Creepy / Death / Occult / Society & Culture / Vintage

It’s Not Dead Yet: Add Some Spook to Halloween (or Can We End the Cutesy Crap for Once?)

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Image: Marina Avila on deviantArt.com

A few weeks ago I posted about Halloween costumes for girls, and how few options there are for girls to be strong, messy, capable characters for Halloween. That post got quite a bit feedback, mainly with even more ideas for costumes.

I got to thinking this week, as Halloween is just a couple of weeks away, and since every store I visit is packed with candy, that the whole idea of tricks has gone out of the window while treats get shoveled our of bowls. Martha Stewart is dressed like a fairy princess on the cover of her magazine. Cooking periodicals are covered in adorable cupcakes and marshmallow ghosts. Where has the creepy factor gone? Halloween wasn’t always this damn cute.

The way we “do” Halloween is based on consumer culture of the 1950s, and the fact that some kids were getting hurt or doing damage around the holiday. A quick breeze through the history of the holiday via the History Channel and Wikipedia (I know, I know. I teach college English, and these aren’t the best, but they do match up with other research I’ve done, so hold your horses.) shows that on Mischief Night, the night before Halloween, kids would throw eggs at houses, play ding-dong-ditch, but in some cases set fires to property and spray paint walls. Most towns found it was better to keep kids contained and happy with candy to avoid tricks.

What about before Baby Boomers and WWII? What did the parents of that generation do? I’ve asked my grandmother about what she did in the Depression for Halloween out in the farms of western Ohio. She didn’t recall costumes or candy, but she and her siblings would get a sack of feed corn, and after dark, throw handfuls of the pebble-like seeds at people’s windows and porches. That would probably scare the crap out of me if I were sitting quietly listening to the radio or reading a book.

There’s also a note in all my research about boys making a spool and winding string around it, then finding a window. They could then make tapping noise on the window, freaking out whoever was home. I’d imagine that smart boys would go so far as to use long string so they could manipulate it from a second story window after bedtime.

Samira Kawash in her article “Gangsters, Pranksters, and the Invention of Trick-or-Treating 1930-1960,” available online in the Journal of Play, goes through some interesting connections and details.  She finds a relationship between the gangster era culture in movies and the emergence of Tricks for Treats.

“Accounts of Halloween in the 1930s make clear that the gangster pose was not merely a metaphor; and trick-or-treating, no idle proposition. A Reno resident complained of being besieged by a group of six or eight boys and girls. When the adults were unable to answer the doorbell, the children consulted among themselves: ‘If they don’t open up, let’s give them the works.’ They emptied the garbage can, strewed its contents around the yard, and dragged the can down the road.”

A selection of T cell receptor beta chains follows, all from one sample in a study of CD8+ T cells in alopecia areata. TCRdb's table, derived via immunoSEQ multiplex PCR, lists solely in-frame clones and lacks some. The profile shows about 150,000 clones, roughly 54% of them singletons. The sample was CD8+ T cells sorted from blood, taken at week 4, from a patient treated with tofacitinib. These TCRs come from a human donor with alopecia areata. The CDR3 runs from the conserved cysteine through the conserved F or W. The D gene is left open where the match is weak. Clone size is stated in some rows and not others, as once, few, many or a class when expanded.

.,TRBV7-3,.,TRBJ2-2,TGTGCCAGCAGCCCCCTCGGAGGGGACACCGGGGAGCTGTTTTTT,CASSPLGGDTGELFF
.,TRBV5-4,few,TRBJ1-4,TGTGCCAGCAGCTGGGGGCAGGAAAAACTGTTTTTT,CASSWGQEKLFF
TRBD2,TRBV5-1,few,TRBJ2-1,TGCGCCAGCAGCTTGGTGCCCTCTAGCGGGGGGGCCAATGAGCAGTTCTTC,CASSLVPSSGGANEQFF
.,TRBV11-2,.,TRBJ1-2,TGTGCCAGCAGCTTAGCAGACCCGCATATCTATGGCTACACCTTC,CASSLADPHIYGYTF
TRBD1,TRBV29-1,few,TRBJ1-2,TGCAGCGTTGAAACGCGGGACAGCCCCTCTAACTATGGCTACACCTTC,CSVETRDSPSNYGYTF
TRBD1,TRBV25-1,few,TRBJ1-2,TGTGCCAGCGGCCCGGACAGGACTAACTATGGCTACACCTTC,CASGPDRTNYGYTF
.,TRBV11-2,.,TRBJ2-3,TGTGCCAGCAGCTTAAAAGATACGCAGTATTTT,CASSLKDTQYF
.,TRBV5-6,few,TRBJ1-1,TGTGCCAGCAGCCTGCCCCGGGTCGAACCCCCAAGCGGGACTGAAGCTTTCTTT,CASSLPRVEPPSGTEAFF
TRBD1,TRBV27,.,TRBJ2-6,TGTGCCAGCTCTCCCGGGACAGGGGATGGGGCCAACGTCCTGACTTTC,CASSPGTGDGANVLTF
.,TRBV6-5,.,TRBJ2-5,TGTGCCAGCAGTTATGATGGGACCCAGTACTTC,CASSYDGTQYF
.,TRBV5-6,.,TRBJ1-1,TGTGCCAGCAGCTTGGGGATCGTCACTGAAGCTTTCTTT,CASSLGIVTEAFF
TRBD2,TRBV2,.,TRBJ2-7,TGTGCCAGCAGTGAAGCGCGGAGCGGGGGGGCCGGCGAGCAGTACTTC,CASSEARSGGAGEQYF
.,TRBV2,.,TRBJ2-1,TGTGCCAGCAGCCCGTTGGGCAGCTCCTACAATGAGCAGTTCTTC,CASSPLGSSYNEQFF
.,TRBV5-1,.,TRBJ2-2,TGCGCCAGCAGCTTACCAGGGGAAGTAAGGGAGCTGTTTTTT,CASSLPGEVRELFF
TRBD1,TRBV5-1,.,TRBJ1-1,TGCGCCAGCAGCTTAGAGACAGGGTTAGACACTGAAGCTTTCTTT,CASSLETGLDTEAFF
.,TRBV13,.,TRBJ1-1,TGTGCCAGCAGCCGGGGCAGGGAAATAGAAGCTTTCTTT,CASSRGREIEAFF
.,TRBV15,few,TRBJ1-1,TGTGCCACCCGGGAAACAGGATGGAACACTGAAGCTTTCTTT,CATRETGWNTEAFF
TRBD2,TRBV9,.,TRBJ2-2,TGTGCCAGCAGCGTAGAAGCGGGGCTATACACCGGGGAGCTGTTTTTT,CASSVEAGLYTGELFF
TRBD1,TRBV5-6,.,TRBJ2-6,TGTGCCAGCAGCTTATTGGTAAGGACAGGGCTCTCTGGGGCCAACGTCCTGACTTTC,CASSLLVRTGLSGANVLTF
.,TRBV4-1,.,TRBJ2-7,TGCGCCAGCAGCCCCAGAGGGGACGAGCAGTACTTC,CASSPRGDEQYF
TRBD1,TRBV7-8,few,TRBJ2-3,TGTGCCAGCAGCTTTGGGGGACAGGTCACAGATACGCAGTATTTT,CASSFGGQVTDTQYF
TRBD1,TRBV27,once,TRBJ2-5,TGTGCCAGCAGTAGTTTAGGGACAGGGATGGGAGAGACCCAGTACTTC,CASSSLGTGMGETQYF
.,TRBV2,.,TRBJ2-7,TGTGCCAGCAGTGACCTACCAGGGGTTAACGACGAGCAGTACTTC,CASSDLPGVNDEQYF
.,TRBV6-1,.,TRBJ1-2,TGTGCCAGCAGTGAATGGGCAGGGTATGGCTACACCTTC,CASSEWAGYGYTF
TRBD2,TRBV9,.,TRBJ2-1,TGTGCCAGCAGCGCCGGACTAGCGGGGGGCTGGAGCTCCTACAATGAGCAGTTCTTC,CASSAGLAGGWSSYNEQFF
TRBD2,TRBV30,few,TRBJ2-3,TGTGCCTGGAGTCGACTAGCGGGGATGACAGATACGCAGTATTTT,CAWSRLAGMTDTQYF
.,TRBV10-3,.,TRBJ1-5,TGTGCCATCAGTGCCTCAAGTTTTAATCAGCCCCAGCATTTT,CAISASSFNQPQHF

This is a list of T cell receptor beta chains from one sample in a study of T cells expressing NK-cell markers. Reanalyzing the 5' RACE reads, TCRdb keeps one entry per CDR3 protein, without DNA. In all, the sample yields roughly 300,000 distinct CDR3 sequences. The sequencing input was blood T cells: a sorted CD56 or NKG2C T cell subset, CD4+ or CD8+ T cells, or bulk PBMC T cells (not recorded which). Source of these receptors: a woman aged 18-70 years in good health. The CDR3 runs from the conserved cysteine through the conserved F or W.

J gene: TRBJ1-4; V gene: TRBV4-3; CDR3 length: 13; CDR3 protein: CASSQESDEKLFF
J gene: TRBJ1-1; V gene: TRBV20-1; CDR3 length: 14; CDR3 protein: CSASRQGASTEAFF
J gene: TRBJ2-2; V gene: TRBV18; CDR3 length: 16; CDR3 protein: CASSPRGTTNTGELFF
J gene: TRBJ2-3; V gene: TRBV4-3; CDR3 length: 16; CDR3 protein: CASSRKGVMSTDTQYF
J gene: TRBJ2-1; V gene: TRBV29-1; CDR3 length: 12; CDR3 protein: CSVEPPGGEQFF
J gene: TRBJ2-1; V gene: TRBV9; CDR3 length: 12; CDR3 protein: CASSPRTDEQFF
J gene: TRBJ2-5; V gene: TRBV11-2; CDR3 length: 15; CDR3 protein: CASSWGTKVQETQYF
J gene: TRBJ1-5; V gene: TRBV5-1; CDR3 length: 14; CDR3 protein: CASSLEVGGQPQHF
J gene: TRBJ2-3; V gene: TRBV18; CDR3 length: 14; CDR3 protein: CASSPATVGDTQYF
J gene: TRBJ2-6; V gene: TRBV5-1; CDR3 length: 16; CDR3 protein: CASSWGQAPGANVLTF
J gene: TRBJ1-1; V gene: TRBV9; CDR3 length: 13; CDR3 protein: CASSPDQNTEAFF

Going back even further, fortune telling was a part of the Halloween revelry. Apples, mirrors and other items were used to tell the future, especially of lovers and marriage. There are a bunch of fun directions for these on Celticlife.net, including a recipe for Barnbrack Cake, in which small non-edible items are baked in and whoever gets each token in his or her slice gets a message about prosperity and romance.

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Image: Halloweenforum.com

In the mid to late 1800s ladies could order books that gave directions for fortune telling and dream interpretation. I thought the ad for one in the book “The American Housewife and Kitchen Directory” was interesting.

american-housewife-portable-kitchen-dictionary-cover

advertisement-american-housewife-kitchen-dictionary

I even found a cover image of the book that would arrive after receipt of the $1.25.

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By the 1930s, you might pick up a postcard like this at your local dry goods store. It’s even easier to tell fortunes since I’ts just checking off a list.

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Image: Skeptiseum.com

However, I think the biggest trick of all is some of the terrifying costumes people would wear. There are a bunch of links floating around, but by far the best I found was on kontraband.com. I’ll give you a teaser of a couple of the 20+ photos they’ve collected.

scary-vintage-halloween-costumes-creepy-children

scary-vintage-halloween-costumes-bat

Can you imagine opening your door to one of these creatures? Or having a small child stand outside your sliding glass door while wearing a freakish papier mache mask? How about driving down the road, only to turn and see a toddler with a terrifying clown mask on? Why not get your own kids to freak out some friends and neighbors? Come on! You might get a viral video out of it!

This year, add some tricks to your Halloween, so long as they are harmless. Try those apple fortune tricks before you cut the fruit up to float slices in an appletini. Fill your kids up on fiber before they hit the streets. Got teenagers? Wait until they are sleeping and tap against their windows then run away. Do it more than once. Do it wearing a scary mask and stay at the window when they come peeking.

Maybe that’s too far. However, it will make for really interesting stories when your kids are adults.

_____

Kristin LaTour’s life is like a small Victorian boarding house of familiar guests. Some may only visit occasionally; some never leave, and all are welcome. Find out more at her website.

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